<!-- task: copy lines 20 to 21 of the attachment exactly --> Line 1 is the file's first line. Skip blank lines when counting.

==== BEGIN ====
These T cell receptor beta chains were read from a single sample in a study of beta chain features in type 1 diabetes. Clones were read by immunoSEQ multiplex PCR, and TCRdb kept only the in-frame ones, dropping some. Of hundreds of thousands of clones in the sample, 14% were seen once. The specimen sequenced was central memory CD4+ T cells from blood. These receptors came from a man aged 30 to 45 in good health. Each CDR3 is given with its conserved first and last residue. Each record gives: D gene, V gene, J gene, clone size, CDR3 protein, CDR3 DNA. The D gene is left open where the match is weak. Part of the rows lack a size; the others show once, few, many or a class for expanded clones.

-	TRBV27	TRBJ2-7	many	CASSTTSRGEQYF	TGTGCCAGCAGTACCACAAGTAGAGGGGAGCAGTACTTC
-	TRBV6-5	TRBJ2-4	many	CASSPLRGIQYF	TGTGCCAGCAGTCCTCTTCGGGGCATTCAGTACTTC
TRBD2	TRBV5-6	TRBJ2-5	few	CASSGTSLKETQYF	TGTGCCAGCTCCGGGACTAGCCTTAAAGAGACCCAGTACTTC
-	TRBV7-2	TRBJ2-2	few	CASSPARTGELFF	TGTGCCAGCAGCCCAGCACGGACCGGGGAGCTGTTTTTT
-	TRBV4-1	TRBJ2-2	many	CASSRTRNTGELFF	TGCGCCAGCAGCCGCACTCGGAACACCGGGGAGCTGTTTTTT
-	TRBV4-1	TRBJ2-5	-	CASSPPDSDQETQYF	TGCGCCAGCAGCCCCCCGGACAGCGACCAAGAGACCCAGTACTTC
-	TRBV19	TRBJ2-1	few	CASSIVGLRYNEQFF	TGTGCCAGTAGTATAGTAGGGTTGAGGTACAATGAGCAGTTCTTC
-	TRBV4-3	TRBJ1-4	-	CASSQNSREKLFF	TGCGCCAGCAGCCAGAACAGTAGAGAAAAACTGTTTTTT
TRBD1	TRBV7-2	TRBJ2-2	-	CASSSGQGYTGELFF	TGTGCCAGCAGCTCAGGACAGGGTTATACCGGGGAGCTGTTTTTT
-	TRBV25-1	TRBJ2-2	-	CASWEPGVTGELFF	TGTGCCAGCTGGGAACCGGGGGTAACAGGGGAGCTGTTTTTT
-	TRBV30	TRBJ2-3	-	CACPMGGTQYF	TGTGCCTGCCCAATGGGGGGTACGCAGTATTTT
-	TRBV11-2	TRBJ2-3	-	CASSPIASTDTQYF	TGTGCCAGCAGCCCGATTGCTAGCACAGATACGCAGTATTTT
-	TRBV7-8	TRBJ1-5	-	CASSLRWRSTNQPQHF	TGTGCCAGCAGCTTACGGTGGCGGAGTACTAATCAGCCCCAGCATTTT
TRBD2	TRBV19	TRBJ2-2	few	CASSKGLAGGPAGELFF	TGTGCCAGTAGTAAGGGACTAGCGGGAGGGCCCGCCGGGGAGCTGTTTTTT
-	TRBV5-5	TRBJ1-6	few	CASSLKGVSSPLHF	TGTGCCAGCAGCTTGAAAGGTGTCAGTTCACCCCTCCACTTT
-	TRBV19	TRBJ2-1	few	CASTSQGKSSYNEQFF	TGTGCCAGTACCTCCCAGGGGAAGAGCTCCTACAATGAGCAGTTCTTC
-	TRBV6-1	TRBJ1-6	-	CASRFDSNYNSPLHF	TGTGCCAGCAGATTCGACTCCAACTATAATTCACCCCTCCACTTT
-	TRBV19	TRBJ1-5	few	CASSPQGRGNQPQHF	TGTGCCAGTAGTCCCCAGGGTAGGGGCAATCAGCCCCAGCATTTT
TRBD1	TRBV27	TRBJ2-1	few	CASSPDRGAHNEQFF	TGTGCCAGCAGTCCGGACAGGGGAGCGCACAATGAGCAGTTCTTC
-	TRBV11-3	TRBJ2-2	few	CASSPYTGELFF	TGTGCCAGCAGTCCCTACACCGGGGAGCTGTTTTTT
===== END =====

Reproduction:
TRBD1	TRBV27	TRBJ2-1	few	CASSPDRGAHNEQFF	TGTGCCAGCAGTCCGGACAGGGGAGCGCACAATGAGCAGTTCTTC
-	TRBV11-3	TRBJ2-2	few	CASSPYTGELFF	TGTGCCAGCAGTCCCTACACCGGGGAGCTGTTTTTT